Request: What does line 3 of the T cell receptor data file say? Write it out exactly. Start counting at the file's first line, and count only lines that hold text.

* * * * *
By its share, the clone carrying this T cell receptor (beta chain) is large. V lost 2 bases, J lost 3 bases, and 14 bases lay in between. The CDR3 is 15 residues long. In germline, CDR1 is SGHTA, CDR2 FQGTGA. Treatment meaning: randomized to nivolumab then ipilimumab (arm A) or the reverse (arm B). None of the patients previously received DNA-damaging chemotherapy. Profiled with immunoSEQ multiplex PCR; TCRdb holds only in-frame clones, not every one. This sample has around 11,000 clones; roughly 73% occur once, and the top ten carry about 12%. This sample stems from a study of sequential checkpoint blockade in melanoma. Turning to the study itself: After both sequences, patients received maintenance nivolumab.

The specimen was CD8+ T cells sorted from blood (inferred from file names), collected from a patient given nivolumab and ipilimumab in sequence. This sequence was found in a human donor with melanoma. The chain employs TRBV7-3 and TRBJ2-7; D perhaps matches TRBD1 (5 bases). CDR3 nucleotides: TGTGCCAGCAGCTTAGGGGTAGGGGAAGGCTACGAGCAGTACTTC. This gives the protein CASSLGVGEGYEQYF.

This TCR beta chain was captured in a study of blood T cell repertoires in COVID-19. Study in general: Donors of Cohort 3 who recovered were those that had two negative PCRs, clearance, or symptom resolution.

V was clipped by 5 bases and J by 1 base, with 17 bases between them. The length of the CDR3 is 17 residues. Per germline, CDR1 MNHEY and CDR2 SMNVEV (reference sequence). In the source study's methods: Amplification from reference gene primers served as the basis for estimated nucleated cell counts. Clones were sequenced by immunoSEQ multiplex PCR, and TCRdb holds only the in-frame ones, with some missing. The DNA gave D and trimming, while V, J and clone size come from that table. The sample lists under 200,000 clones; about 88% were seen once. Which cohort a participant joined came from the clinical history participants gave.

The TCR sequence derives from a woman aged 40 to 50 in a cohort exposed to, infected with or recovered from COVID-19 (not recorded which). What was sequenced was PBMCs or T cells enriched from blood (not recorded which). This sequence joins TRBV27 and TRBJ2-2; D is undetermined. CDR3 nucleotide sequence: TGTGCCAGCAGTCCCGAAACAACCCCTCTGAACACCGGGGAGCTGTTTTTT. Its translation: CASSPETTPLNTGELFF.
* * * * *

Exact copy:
This TCR beta chain was captured in a study of blood T cell repertoires in COVID-19. Study in general: Donors of Cohort 3 who recovered were those that had two negative PCRs, clearance, or symptom resolution.